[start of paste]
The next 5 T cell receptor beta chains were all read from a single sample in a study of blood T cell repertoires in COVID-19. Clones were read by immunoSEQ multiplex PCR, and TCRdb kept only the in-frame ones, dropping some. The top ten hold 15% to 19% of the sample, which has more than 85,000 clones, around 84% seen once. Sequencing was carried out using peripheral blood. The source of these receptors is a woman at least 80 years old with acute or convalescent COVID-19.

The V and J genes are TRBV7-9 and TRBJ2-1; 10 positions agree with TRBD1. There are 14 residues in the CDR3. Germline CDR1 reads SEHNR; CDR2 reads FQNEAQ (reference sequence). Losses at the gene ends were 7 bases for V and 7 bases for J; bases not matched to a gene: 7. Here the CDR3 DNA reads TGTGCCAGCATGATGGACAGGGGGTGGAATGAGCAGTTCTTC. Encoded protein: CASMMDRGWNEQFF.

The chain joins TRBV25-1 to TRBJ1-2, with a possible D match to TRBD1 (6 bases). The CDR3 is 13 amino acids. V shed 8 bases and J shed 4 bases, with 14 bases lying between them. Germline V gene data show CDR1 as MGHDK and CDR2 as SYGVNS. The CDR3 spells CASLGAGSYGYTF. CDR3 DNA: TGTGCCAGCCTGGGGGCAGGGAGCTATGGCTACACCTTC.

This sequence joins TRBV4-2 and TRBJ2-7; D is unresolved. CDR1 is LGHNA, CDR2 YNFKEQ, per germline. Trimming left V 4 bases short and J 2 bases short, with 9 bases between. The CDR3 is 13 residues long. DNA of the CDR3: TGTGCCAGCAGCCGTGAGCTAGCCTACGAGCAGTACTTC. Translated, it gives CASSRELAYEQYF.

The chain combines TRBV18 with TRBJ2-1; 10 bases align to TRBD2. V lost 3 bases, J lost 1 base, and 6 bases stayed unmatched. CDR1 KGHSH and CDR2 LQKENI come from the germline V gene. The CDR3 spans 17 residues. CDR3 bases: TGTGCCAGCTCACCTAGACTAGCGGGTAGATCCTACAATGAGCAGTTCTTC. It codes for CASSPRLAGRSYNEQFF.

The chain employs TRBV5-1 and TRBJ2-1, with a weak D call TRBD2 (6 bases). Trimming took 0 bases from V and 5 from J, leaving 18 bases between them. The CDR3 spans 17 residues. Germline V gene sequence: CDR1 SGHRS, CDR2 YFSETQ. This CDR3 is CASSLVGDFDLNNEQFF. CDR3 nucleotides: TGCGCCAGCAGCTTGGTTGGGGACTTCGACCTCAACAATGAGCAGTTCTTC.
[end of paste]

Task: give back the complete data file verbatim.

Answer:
The next 5 T cell receptor beta chains were all read from a single sample in a study of blood T cell repertoires in COVID-19. Clones were read by immunoSEQ multiplex PCR, and TCRdb kept only the in-frame ones, dropping some. The top ten hold 15% to 19% of the sample, which has more than 85,000 clones, around 84% seen once. Sequencing was carried out using peripheral blood. The source of these receptors is a woman at least 80 years old with acute or convalescent COVID-19.

The V and J genes are TRBV7-9 and TRBJ2-1; 10 positions agree with TRBD1. There are 14 residues in the CDR3. Germline CDR1 reads SEHNR; CDR2 reads FQNEAQ (reference sequence). Losses at the gene ends were 7 bases for V and 7 bases for J; bases not matched to a gene: 7. Here the CDR3 DNA reads TGTGCCAGCATGATGGACAGGGGGTGGAATGAGCAGTTCTTC. Encoded protein: CASMMDRGWNEQFF.

The chain joins TRBV25-1 to TRBJ1-2, with a possible D match to TRBD1 (6 bases). The CDR3 is 13 amino acids. V shed 8 bases and J shed 4 bases, with 14 bases lying between them. Germline V gene data show CDR1 as MGHDK and CDR2 as SYGVNS. The CDR3 spells CASLGAGSYGYTF. CDR3 DNA: TGTGCCAGCCTGGGGGCAGGGAGCTATGGCTACACCTTC.

This sequence joins TRBV4-2 and TRBJ2-7; D is unresolved. CDR1 is LGHNA, CDR2 YNFKEQ, per germline. Trimming left V 4 bases short and J 2 bases short, with 9 bases between. The CDR3 is 13 residues long. DNA of the CDR3: TGTGCCAGCAGCCGTGAGCTAGCCTACGAGCAGTACTTC. Translated, it gives CASSRELAYEQYF.

The chain combines TRBV18 with TRBJ2-1; 10 bases align to TRBD2. V lost 3 bases, J lost 1 base, and 6 bases stayed unmatched. CDR1 KGHSH and CDR2 LQKENI come from the germline V gene. The CDR3 spans 17 residues. CDR3 bases: TGTGCCAGCTCACCTAGACTAGCGGGTAGATCCTACAATGAGCAGTTCTTC. It codes for CASSPRLAGRSYNEQFF.

The chain employs TRBV5-1 and TRBJ2-1, with a weak D call TRBD2 (6 bases). Trimming took 0 bases from V and 5 from J, leaving 18 bases between them. The CDR3 spans 17 residues. Germline V gene sequence: CDR1 SGHRS, CDR2 YFSETQ. This CDR3 is CASSLVGDFDLNNEQFF. CDR3 nucleotides: TGCGCCAGCAGCTTGGTTGGGGACTTCGACCTCAACAATGAGCAGTTCTTC.